Our Journey Raising Two Children with Special Needs

This blog chronicles our life raising two children, Nicholas 14, diagnosed with Prader-Willi Syndrome and Weston 17, diagnosed with Autism/Asperger's/ADHD. It's the ups, the downs, the joys, the sorrows and most importantly, the beauty of living a life less perfect, a life more meaningful.




Monday, March 18, 2013

Medically Complex

Oh how I hate those two words.

It is the description Nick's neurologist uses to describe his medical fragility, his lengthy list of diagnoses and his lack of resiliency in fighting infection.

I hate these words not only for the weakness they imply, but also because I forget them.

Nicholas is struggling to recover fully from his tooth surgery on Friday. He is cranky and short-tempered. He is difficult to redirect. His stuttering has worsened and he is having trouble sleeping.

I wonder if this medical complexity is causing him to struggle with the side effects of anesthesia?

During his procedure, the anesthesiologist used a variety of sedatives to help him sleep. When he was transported into the recovery room, his hair, skin and clothing reeked of the powerful smell of a potent gas. As I sat beside Nicholas, I could almost taste the bitter drug and began to feel dizzy.

For two days after his surgery, his breath carried the distinctive smell of the powerful medicine.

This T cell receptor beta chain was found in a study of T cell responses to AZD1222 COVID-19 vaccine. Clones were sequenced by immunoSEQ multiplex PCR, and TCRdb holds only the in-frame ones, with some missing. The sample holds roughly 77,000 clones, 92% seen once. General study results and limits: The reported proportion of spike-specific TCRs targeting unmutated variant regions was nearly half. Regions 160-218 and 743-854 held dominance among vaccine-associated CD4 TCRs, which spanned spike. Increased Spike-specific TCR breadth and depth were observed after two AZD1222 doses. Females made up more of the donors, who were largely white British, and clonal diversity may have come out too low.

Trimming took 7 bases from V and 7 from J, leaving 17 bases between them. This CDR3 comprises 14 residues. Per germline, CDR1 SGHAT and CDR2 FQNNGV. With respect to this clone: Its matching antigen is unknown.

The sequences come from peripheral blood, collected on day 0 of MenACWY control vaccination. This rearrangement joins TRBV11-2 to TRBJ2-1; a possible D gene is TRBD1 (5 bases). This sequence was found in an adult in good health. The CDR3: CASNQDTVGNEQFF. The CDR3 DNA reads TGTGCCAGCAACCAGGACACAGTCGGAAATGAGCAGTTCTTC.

Last night, Nicholas had difficulty falling asleep. He wiggled back and forth in his bed. He complained that something was tickling him.

So today, I kept him home from school.

In my mind, I hear Dr Takeoka's voice telling me over and over.....He is medically complex.

I realize the painful truth that a strong spirit does not guarantee a strong and healthy body.

Today, Nicholas is relaxing quietly in the living room. He tells me throughout the day, that I should not schedule that appointment for him ever again!

In the past 11 years, Nicholas has had a lot of surgery. There have been g-tubes and tonsillectomies, orchiopexy and lacrimal duct operations. He has weathered them all with his usual brave spirit and resilient attitude. But this procedure was different, the recovery more painful, it is an experience he will remember for a long time.

"Mom," he said to me with a serious tone,

"Please don't make me go on that appointment again. I want to see Dr Lindi."

Dr. Lindi is our local dentist. She is kind-hearted and gentle. Her quiet demeanor has helped Nicholas to tolerate his most difficult of dental appointments.

Yes, this tooth pulling episode from hell has made Nicholas realize how good he has had it.

I am anxious to hear what he says to Dr. Lindi on our next visit to the dentist.

In the meantime, it is a quiet day for Nicholas and me.